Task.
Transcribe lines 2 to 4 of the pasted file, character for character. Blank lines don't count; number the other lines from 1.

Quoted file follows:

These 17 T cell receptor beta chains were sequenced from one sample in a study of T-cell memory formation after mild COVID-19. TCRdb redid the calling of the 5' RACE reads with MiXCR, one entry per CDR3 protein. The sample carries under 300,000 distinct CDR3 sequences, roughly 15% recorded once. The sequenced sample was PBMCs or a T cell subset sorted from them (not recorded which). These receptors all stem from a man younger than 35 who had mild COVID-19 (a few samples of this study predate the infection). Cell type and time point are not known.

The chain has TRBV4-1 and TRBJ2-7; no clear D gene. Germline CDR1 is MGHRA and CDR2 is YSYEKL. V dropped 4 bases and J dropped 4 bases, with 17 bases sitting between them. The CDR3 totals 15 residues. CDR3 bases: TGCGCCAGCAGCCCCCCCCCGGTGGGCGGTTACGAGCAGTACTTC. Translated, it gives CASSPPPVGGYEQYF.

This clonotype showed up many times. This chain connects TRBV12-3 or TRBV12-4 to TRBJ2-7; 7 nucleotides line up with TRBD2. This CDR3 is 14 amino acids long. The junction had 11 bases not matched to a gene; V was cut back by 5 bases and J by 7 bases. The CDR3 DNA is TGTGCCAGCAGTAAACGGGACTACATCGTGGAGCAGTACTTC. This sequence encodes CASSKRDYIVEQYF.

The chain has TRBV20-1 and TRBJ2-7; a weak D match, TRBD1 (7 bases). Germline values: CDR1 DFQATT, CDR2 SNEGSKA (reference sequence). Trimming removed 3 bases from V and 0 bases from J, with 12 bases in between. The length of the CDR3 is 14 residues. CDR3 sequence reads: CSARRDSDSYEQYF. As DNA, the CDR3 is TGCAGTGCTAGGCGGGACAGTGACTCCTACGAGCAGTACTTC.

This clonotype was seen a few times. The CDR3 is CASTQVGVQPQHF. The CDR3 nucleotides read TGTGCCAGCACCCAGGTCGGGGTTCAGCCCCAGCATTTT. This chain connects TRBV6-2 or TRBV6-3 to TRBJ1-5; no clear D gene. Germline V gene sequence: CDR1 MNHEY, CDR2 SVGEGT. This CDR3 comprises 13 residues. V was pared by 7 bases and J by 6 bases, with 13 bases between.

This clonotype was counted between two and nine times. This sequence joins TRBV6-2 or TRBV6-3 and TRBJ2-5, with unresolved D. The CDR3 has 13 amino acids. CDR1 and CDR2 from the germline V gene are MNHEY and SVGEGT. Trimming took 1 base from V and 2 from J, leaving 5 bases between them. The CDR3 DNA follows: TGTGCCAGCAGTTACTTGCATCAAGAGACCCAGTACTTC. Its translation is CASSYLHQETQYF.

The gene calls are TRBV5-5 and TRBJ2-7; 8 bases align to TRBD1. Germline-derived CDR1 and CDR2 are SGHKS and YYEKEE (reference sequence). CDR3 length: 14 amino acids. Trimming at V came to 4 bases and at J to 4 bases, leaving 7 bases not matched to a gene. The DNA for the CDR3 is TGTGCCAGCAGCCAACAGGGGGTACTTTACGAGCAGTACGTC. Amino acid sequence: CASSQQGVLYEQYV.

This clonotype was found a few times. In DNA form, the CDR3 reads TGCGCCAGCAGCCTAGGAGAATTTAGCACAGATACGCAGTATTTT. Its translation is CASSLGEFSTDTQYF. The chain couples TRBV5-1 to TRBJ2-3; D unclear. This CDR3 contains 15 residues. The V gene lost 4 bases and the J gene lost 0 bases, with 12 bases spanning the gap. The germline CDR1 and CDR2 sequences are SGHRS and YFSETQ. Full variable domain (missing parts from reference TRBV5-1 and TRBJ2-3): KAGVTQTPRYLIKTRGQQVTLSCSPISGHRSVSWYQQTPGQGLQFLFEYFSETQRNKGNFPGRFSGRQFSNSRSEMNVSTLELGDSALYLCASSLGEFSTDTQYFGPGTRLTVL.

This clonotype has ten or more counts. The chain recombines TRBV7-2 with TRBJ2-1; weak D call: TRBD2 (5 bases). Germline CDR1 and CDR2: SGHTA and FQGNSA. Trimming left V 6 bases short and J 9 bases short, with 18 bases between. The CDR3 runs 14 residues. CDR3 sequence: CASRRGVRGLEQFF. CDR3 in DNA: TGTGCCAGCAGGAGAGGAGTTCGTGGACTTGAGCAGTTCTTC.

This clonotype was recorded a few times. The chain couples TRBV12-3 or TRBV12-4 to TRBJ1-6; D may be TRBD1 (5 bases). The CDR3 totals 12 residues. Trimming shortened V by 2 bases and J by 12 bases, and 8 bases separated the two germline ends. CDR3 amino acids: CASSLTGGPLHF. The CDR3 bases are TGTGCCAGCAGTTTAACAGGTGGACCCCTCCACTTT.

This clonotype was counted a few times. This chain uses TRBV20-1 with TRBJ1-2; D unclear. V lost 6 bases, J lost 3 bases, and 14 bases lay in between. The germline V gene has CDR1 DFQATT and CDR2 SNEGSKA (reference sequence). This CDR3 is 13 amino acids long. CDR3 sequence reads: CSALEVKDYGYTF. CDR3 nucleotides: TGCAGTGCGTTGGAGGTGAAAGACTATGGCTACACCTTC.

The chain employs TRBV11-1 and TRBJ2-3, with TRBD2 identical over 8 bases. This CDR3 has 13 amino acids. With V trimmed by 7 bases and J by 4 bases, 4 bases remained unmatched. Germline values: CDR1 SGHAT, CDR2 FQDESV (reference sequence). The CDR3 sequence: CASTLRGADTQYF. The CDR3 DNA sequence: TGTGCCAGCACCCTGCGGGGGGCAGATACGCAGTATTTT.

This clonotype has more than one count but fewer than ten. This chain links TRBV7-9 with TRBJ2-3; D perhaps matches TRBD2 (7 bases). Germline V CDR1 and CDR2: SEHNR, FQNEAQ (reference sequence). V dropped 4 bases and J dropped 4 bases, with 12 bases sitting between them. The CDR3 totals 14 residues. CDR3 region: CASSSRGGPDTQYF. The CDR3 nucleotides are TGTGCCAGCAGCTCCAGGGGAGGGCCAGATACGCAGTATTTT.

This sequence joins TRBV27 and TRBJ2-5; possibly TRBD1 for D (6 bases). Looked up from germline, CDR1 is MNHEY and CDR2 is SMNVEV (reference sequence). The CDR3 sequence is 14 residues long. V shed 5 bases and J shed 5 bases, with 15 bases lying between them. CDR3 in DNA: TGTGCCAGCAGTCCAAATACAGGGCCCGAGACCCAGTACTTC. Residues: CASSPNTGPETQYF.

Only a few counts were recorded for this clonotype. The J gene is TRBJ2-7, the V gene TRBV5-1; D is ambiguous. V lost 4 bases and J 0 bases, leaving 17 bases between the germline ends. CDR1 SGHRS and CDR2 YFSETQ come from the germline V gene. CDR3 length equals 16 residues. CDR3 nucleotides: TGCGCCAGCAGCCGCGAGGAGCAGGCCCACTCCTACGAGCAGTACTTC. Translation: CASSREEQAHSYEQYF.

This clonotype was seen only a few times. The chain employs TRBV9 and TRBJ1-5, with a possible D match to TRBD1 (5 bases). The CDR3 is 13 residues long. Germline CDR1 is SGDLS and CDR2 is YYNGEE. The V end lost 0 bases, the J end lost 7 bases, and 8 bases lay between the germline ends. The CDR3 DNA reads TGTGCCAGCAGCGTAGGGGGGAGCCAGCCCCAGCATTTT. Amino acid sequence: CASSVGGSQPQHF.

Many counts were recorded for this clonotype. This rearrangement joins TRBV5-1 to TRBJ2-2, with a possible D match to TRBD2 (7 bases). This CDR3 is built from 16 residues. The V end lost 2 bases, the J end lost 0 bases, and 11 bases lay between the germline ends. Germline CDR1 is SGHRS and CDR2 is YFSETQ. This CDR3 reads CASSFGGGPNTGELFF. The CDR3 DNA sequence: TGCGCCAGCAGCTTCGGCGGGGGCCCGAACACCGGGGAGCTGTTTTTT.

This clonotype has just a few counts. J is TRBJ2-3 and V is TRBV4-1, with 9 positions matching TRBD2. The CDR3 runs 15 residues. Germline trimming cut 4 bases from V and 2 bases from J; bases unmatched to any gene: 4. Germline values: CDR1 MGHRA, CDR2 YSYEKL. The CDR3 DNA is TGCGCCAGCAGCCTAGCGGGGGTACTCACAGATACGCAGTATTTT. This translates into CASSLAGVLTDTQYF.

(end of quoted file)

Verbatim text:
The chain has TRBV4-1 and TRBJ2-7; no clear D gene. Germline CDR1 is MGHRA and CDR2 is YSYEKL. V dropped 4 bases and J dropped 4 bases, with 17 bases sitting between them. The CDR3 totals 15 residues. CDR3 bases: TGCGCCAGCAGCCCCCCCCCGGTGGGCGGTTACGAGCAGTACTTC. Translated, it gives CASSPPPVGGYEQYF.

This clonotype showed up many times. This chain connects TRBV12-3 or TRBV12-4 to TRBJ2-7; 7 nucleotides line up with TRBD2. This CDR3 is 14 amino acids long. The junction had 11 bases not matched to a gene; V was cut back by 5 bases and J by 7 bases. The CDR3 DNA is TGTGCCAGCAGTAAACGGGACTACATCGTGGAGCAGTACTTC. This sequence encodes CASSKRDYIVEQYF.

The chain has TRBV20-1 and TRBJ2-7; a weak D match, TRBD1 (7 bases). Germline values: CDR1 DFQATT, CDR2 SNEGSKA (reference sequence). Trimming removed 3 bases from V and 0 bases from J, with 12 bases in between. The length of the CDR3 is 14 residues. CDR3 sequence reads: CSARRDSDSYEQYF. As DNA, the CDR3 is TGCAGTGCTAGGCGGGACAGTGACTCCTACGAGCAGTACTTC.